Tuesday, June 12, 2012

Chuck Connerly, Urban & Regional Planning, Graduate College (pictured here) and co-director of the Obermann Graduate Institute, and Karla McGregor, Communications Sciences & Disorders, CLAS, and a Spring 2011 Obermann Fellow-in-Residence, have received Public Engagement Grants (PEG) via the Office for the Vice President for Research. These competitive awards, which are in their inaugural year, are designed to provide seed grants to UI researchers, scholars, and artists for limited term projects that promote collaboration between the University of Iowa and community partners.

Connerly's project, Hills, Iowa, Strategic Development Plan, is in conjunction with Judy Cambridge, Co-founder, Coalition for a Greater Hills Community. The purpose of this project is to employ two to three UI Urban and Regional Planning graduate students, under the supervision of Professor Connerly, to assist the Coalition for a Greater Hills Community (of Hills, Iowa) to build upon the Coalition’s earlier work by organizing and implementing a community wide meeting focused on community goals and needs. Results from the meeting will then be taken by the students for preparation of a Hills, Iowa Strategic Plan that will guide both the Coalition and the community in identifying projects and resources that will benefit the community over a time horizon of five to ten years. The Coalition was founded in Summer 2012, with encouragement and assistance by Professor Connerly and one of his graduate students. Since that time, the Coalition has demonstrated a high level of capacity for identifying key issues, such as the closure of the community school, and developing strategies for facilitating public participation in efforts to both protect and advance the community. Most recently, the Coalition completed a community wide survey that will be used to inform the strategic planning process as well as serve as the basis for making grant applications, including a recent one to Keep Iowa Beautiful.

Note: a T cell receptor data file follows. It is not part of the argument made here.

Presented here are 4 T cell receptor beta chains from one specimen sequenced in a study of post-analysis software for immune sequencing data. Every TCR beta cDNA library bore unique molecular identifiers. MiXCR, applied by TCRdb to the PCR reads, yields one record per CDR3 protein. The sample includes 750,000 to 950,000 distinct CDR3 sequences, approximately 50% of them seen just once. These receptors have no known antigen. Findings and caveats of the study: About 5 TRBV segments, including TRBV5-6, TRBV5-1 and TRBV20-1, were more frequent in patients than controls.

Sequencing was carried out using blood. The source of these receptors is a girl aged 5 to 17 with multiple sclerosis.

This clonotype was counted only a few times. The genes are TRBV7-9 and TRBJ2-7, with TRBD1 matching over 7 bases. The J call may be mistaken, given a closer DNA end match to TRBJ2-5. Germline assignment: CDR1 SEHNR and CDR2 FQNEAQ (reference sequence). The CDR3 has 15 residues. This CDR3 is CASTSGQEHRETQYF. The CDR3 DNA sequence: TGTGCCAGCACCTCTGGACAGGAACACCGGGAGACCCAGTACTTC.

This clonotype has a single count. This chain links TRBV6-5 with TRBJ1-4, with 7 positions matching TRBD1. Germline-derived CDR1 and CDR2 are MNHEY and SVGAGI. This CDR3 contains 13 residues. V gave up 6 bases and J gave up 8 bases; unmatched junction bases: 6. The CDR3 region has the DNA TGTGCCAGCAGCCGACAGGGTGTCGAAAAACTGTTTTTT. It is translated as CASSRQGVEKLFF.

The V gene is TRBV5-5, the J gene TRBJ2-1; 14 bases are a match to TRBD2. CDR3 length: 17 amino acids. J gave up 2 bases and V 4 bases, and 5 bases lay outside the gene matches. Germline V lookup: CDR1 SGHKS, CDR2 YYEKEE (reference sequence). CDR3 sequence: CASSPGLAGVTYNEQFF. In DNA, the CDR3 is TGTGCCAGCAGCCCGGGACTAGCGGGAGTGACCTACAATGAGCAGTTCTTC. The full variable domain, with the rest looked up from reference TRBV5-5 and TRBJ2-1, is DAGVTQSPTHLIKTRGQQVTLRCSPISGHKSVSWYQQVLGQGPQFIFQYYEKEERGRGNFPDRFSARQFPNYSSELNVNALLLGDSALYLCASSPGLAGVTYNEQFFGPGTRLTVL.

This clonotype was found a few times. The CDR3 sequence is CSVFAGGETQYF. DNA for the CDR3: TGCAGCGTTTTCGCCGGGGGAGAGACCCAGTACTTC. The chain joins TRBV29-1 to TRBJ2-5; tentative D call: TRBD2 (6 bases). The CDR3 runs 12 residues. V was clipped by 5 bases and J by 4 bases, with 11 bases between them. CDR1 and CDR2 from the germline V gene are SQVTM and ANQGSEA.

McGregor's project, Promoting Language Acquisition in Youth, is in conjunction with Diane Dingbaum, Associate Director, Neighborhood Centers of Johnson County. Promoting Language Acquisition in Youth (PLAY) is a proposed partnership between the student speech-language clinicians enrolled in 003-206 and the early childhood teachers at the Neighborhood Centers of Johnson County. Each partner brings valuable skills to the other: the students bring expertise in language development and the teachers bring expertise in early childhood education. While learning from each other, these partners will address a vital community need: they will seek to facilitate language growth in the preschoolers who attend the Neighborhood Centers’ early childhood program for low-income families. Poverty is a major obstacle to optimal language development that has long-term academic and economic consequences. As the Neighborhood Centers’ target neighborhoods have become more impoverished and more diverse, promoting language development among the resident children has become increasingly difficult. To address this difficulty, we have designed PLAY, a service learning initiative that exploits play as a “classroom” and incorporates the agency of all learners, the student clinicians, the early childhood teachers, and the preschoolers themselves, as a guiding principle. PLAY stands to further all goals associated with the Provost’s initiative: It will address a community-identified need; deepen students’ learning; enhance community well being; and enrich the scholarship of the institution.